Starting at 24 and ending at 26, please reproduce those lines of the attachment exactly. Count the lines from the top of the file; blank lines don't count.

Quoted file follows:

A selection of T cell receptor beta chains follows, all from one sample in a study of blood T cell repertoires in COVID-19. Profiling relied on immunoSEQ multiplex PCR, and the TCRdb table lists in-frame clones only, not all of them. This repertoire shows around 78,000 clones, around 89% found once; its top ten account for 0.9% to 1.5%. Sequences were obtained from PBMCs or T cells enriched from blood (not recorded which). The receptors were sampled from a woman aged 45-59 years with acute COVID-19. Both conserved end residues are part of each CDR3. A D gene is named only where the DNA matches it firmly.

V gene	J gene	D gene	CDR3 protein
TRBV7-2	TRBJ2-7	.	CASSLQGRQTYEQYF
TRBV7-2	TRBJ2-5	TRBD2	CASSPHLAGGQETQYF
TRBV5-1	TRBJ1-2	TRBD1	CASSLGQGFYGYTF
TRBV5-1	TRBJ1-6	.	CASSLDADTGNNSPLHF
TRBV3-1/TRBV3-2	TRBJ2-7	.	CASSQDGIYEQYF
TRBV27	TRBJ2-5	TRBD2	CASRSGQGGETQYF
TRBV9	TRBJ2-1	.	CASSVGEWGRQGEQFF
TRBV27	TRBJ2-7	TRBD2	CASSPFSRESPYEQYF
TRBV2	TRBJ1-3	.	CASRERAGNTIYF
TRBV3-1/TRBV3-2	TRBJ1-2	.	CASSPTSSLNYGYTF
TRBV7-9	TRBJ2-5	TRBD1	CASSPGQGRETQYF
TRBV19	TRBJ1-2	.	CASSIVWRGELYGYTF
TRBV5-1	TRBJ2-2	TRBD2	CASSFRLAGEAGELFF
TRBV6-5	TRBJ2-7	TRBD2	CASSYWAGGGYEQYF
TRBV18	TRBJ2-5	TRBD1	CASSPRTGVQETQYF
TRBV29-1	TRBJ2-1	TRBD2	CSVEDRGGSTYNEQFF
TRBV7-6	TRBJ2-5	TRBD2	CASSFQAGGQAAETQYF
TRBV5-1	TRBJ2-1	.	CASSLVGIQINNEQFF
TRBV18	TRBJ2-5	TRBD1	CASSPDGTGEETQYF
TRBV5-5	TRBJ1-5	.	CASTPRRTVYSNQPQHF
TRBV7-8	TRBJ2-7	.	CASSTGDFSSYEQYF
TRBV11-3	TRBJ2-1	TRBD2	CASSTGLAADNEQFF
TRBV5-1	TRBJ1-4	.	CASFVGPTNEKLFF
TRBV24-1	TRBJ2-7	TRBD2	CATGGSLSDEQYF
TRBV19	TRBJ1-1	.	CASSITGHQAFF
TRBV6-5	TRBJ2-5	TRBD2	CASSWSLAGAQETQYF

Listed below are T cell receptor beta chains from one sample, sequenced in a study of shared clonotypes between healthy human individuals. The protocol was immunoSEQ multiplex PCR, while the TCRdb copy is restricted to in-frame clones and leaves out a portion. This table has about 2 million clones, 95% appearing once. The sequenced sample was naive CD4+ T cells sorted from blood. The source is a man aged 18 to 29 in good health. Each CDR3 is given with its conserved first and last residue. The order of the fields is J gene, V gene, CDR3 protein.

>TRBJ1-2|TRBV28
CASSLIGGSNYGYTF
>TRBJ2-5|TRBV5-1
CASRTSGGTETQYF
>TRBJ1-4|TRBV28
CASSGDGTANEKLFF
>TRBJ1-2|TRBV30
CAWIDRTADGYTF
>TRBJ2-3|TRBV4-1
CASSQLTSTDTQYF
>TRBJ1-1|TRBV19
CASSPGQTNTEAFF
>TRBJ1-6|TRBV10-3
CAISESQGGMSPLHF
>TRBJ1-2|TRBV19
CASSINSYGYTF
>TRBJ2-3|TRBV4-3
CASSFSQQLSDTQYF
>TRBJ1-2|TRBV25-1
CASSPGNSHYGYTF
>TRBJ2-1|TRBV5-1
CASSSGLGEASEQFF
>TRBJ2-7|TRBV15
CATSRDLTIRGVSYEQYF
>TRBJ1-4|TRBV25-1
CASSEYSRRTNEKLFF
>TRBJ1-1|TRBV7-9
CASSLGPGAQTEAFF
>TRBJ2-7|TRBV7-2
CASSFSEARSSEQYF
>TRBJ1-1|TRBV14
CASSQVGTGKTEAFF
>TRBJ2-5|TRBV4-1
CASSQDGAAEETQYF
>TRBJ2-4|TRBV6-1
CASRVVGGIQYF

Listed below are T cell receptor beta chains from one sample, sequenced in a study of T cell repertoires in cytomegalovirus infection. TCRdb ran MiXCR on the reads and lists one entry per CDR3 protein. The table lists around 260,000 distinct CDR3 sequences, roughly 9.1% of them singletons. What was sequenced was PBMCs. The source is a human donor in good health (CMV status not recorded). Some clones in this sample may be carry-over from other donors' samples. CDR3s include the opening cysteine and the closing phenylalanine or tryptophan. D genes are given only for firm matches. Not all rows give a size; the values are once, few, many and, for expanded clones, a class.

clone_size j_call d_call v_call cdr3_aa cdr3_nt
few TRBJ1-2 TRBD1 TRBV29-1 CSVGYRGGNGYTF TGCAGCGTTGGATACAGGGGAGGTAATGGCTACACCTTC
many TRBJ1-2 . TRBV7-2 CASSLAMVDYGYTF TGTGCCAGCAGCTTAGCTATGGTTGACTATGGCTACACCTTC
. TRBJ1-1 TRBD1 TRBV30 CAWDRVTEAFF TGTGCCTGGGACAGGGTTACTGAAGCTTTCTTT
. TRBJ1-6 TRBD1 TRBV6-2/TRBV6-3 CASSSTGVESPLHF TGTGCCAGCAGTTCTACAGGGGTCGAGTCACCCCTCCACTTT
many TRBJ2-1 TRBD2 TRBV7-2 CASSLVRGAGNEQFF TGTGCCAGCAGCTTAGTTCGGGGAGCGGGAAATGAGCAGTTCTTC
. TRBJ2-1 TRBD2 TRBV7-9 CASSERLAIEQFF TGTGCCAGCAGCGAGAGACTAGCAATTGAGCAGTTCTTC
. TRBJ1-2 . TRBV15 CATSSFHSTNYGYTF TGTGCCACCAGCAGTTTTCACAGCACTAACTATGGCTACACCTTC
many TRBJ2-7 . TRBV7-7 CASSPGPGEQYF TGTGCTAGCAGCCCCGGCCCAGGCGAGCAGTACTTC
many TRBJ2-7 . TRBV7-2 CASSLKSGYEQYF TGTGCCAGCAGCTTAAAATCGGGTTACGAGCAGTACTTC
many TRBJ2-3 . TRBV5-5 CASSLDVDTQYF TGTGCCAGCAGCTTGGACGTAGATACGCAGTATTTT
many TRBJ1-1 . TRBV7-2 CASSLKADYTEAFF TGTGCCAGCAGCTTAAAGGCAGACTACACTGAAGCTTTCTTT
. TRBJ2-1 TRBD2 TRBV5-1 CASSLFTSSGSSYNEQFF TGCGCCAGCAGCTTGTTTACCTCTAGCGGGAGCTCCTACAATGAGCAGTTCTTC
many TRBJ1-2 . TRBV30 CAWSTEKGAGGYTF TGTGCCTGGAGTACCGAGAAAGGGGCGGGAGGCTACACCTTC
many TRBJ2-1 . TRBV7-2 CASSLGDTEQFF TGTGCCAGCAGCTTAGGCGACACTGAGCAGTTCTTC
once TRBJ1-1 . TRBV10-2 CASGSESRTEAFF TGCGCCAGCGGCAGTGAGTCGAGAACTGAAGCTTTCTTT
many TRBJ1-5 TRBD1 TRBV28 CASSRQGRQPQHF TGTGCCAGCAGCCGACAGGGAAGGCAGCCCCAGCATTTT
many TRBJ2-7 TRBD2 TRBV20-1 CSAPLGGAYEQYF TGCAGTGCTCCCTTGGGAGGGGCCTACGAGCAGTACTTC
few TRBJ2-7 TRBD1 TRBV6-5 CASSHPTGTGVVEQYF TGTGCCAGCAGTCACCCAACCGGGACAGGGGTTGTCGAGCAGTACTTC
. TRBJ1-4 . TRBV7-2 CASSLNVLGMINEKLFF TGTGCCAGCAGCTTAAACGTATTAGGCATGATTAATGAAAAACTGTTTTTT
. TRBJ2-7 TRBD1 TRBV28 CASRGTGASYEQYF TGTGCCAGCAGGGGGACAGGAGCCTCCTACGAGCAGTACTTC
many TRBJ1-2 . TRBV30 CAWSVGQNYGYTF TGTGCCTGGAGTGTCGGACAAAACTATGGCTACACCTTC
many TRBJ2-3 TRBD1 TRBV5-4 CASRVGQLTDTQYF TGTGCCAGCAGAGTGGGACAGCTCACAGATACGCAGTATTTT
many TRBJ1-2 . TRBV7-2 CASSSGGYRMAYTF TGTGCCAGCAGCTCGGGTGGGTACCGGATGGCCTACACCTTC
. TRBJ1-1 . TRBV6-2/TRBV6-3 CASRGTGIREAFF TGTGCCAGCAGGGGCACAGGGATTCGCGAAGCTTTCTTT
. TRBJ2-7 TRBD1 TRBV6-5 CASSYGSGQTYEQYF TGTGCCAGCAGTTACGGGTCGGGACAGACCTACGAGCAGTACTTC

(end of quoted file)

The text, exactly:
TRBV11-3	TRBJ2-1	TRBD2	CASSTGLAADNEQFF
TRBV5-1	TRBJ1-4	.	CASFVGPTNEKLFF
TRBV24-1	TRBJ2-7	TRBD2	CATGGSLSDEQYF